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Scuba Diving at Night

Submitted by admin on 2009-02-25 | Last Modified on 2009-02-26

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The idea may seem to initially defeat the purpose of diving but undersea creatures have different habits at night and unimaginable experiences await to reveal a virtually new dive site to one you thought you knew.

Night diving is much like any addictive venture that precedes itself with a bit of trepidation. The early reticence will quickly be replaced by the feeling of wondering why you were anxious in the first place and once will never be enough.

The ability to explore the ocean at night as well as in the daytime with the equipment at your disposal makes for an irresistible experience. Lobsters and catfish are great examples of aquatic life that are nocturnal. Entire coral reefs change in their appearance as their inhabitants open to feed at night.

A daytime site that has lost its magic will be revived if visited at night, a great excuse to return to a familiar spot. Not to mention you get to do what you love, even if your daytime schedule doesn't allow for indulging in the passion of diving as often as you may wish.

Since the light is different colours retain their natural luminescence whereas in the daytime the filtering and absorption diffuses vibrance. Not to mention playing in the abundant phosphorus plankton like billions of tiny glow worms in the sea. Night lighting could not be more perfect for underwater photography capturing colour and nature rarely seen.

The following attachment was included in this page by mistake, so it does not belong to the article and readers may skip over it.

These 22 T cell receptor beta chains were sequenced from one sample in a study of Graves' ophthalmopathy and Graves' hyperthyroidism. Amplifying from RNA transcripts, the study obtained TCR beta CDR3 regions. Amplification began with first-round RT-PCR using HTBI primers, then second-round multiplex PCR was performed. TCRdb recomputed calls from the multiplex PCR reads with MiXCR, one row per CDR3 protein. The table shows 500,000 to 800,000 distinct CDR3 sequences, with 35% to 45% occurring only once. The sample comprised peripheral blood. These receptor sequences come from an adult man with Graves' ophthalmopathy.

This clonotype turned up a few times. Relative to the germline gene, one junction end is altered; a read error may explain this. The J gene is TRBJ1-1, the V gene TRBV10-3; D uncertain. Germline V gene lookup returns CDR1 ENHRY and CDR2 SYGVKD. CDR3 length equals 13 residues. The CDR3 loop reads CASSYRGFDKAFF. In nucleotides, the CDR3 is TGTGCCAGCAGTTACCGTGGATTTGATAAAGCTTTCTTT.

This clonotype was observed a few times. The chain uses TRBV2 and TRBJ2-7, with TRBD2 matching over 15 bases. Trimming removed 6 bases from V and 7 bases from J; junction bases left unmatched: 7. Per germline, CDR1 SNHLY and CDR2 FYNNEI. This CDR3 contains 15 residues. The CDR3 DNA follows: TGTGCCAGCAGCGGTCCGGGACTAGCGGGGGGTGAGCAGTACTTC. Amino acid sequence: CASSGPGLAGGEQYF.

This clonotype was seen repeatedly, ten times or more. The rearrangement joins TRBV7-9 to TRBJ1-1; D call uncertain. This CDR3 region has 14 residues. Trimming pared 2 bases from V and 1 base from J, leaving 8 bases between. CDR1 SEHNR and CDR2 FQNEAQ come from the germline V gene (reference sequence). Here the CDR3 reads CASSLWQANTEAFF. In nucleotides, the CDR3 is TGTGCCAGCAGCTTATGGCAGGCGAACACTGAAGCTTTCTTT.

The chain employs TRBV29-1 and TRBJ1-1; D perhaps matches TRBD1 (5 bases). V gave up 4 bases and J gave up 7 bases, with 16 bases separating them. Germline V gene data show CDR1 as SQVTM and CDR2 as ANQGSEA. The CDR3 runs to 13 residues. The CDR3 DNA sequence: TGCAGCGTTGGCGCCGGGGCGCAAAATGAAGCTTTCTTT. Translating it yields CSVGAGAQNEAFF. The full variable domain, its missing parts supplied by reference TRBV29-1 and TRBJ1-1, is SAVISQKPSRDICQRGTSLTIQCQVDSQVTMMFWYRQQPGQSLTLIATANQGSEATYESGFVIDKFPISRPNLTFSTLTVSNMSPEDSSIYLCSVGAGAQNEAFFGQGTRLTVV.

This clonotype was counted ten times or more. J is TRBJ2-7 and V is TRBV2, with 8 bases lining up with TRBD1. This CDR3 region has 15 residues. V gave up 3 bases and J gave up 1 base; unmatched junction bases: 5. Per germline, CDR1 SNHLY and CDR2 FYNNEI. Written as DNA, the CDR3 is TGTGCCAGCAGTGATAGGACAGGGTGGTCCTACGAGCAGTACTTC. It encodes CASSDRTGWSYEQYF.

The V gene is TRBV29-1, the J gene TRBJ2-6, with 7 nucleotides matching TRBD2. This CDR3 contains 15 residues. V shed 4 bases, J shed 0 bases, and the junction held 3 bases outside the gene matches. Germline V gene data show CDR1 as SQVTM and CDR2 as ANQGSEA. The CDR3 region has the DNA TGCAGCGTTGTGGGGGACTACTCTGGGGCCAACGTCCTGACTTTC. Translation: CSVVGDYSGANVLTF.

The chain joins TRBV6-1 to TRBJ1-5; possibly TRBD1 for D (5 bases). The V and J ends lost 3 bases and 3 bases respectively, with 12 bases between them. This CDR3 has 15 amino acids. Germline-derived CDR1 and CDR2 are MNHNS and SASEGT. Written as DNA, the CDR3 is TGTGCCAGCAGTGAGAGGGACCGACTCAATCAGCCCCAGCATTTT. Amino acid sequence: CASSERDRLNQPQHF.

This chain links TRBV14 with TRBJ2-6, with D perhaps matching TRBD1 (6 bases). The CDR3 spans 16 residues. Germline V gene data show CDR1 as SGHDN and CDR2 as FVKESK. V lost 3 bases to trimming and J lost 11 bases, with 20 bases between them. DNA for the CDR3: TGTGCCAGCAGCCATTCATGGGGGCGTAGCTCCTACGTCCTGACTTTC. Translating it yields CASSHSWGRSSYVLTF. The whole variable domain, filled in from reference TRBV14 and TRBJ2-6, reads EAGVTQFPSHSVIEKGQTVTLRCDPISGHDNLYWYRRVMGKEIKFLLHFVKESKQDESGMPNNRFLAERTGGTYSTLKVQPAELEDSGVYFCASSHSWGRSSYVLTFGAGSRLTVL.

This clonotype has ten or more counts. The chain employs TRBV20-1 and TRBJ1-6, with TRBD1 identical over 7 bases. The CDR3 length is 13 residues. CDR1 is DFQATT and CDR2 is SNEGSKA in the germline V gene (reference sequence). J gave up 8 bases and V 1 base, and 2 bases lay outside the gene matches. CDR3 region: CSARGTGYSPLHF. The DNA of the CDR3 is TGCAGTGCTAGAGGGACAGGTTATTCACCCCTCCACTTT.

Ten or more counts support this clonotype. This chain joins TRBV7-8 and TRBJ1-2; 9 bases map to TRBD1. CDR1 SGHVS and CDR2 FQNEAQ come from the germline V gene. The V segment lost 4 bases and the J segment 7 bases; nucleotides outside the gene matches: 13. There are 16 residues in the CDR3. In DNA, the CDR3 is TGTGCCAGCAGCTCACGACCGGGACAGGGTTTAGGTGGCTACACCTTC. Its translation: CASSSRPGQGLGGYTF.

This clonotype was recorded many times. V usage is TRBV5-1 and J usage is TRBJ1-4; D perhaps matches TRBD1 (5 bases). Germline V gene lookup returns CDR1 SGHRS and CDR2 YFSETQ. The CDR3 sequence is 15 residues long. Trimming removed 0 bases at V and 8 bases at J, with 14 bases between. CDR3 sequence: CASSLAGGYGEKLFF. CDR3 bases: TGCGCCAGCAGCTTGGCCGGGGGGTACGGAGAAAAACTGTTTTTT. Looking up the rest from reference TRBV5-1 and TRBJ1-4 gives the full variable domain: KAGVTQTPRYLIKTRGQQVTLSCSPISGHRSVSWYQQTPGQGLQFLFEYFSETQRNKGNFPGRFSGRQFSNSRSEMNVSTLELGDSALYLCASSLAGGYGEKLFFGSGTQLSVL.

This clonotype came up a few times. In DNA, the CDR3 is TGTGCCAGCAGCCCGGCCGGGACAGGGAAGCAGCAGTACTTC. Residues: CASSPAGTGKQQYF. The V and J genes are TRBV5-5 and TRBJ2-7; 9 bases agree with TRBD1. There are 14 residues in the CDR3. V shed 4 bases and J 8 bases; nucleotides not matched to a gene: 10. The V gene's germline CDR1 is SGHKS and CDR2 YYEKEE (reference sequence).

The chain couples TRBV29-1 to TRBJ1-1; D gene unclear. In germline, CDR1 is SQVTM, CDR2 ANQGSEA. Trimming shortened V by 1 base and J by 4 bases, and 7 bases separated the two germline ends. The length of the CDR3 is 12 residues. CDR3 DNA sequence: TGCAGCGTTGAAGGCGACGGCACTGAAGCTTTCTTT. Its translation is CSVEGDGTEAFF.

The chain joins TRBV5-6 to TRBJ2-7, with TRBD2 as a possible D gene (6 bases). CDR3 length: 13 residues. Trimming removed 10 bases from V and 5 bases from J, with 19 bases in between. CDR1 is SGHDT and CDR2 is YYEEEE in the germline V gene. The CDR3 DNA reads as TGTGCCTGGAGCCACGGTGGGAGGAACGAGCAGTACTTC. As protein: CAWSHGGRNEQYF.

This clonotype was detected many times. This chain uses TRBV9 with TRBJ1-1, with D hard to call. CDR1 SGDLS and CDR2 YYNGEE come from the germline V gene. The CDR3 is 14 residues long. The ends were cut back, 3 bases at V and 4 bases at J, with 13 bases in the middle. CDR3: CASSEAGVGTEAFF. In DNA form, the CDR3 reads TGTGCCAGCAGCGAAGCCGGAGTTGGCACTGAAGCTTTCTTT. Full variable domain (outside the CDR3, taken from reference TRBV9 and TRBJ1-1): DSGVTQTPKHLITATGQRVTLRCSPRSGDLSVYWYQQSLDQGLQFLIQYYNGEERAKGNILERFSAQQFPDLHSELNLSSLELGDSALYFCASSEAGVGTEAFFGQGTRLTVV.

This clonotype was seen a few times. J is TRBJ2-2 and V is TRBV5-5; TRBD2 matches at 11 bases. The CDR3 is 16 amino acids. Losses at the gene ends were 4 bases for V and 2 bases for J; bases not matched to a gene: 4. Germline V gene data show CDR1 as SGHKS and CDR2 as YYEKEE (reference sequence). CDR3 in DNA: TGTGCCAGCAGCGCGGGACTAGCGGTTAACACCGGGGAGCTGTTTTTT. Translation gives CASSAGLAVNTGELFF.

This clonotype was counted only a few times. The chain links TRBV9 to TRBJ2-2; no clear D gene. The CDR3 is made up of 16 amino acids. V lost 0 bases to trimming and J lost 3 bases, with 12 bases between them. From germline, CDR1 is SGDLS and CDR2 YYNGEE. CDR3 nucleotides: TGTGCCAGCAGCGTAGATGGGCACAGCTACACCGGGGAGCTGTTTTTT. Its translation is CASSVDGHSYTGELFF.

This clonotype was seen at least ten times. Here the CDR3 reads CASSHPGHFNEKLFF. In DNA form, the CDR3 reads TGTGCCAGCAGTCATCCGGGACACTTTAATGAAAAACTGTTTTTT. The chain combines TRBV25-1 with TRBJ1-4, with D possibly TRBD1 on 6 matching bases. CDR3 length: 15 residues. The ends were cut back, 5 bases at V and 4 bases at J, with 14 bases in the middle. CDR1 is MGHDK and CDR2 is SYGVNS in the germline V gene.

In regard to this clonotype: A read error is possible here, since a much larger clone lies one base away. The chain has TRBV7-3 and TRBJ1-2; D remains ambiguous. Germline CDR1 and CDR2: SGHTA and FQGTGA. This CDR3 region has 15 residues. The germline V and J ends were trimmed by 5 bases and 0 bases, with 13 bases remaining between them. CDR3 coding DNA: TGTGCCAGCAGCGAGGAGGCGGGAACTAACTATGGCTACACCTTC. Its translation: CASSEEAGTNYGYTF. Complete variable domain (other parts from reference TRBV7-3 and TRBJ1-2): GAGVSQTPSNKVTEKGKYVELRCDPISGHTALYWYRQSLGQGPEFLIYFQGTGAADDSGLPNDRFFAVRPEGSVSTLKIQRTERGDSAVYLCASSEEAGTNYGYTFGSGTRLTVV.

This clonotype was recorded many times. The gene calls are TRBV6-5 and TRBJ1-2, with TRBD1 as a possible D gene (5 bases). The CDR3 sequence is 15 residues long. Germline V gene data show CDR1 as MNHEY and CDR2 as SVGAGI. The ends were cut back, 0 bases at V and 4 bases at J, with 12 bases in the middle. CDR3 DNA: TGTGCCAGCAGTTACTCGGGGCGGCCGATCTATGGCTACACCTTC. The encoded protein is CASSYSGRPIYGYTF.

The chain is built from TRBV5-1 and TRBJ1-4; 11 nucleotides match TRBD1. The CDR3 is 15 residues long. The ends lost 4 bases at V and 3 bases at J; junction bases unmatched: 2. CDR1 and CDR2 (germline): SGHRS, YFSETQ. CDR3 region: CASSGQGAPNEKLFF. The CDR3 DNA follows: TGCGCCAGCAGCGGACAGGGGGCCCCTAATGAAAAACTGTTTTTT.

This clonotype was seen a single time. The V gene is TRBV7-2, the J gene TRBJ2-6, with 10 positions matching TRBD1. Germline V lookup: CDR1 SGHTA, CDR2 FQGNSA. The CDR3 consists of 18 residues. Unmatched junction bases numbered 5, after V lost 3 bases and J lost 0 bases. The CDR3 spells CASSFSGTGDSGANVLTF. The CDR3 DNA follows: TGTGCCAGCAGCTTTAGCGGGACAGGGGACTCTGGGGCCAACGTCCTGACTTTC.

It's hard to compete with the thrill of combining wreck diving with night diving. Ensure your skills are honed to perfection as the added advantage of the natural light that may guide one out of a wreck falls away for the equation.


Aside your usual scuba diving day kit and the obvious torches, alternate air sources need to be brightly coloured and easily identifiable so your buddy's access remains easy. Compasses with illuminated markings and buoys and ascent/descent lines are recommended as well as whistles for communication.

Make sure you are well covered to avoid being harmed by anything you may not see and to avoid harming anything that cannot see you... and that you are well versed with your equipment. A night dive is not a good place to use new or unfamiliar gear.

Night diving stress

An environment like the ocean, already alien territory we are merely visiting can become psychologically daunting in the night time.

The general unfamiliarity, darkness and possible unpredictable encounters with things we don't know may result in a heightened arousal, in this case, stress.

Dealing with this is easy once you know what you are up against. It is always advisable to end a dive is an irresolvable problem arises, however if the dive is planned properly the rest should fall into place. Your training will assist in optimizing your experience without unnecessary interventions, the following are aspects you will prepare for:

There is a very specific reason for carrying back-up lights. In the event that yours goes out, signal and exit in accordance with your pre-dive discussion. Remember that when your emergency torch becomes your operative light - it's time to get another back-up.

Loosing your buddy may happen more easily than you think. This is where the planning comes in. Apart from the obvious concealing of your own torch to find the glow of your buddy's if you can't see their light, surfacing carefully and taking into consideration orienting yourself with the exit point are logical options, as long as they align with what you had planned. In the event of any disorientation follow bubbles to assist you in ascent timing.

Communication at Night

Common communication signals between divers at night include capturing your buddy's attention by slowly waving your torch up and down. A rapid side to side is indicative of an emergency. Convey hand signals without blinding your buddy.

Further technicalities such as navigation, ascents and descents will be studied in detail during official course qualification.


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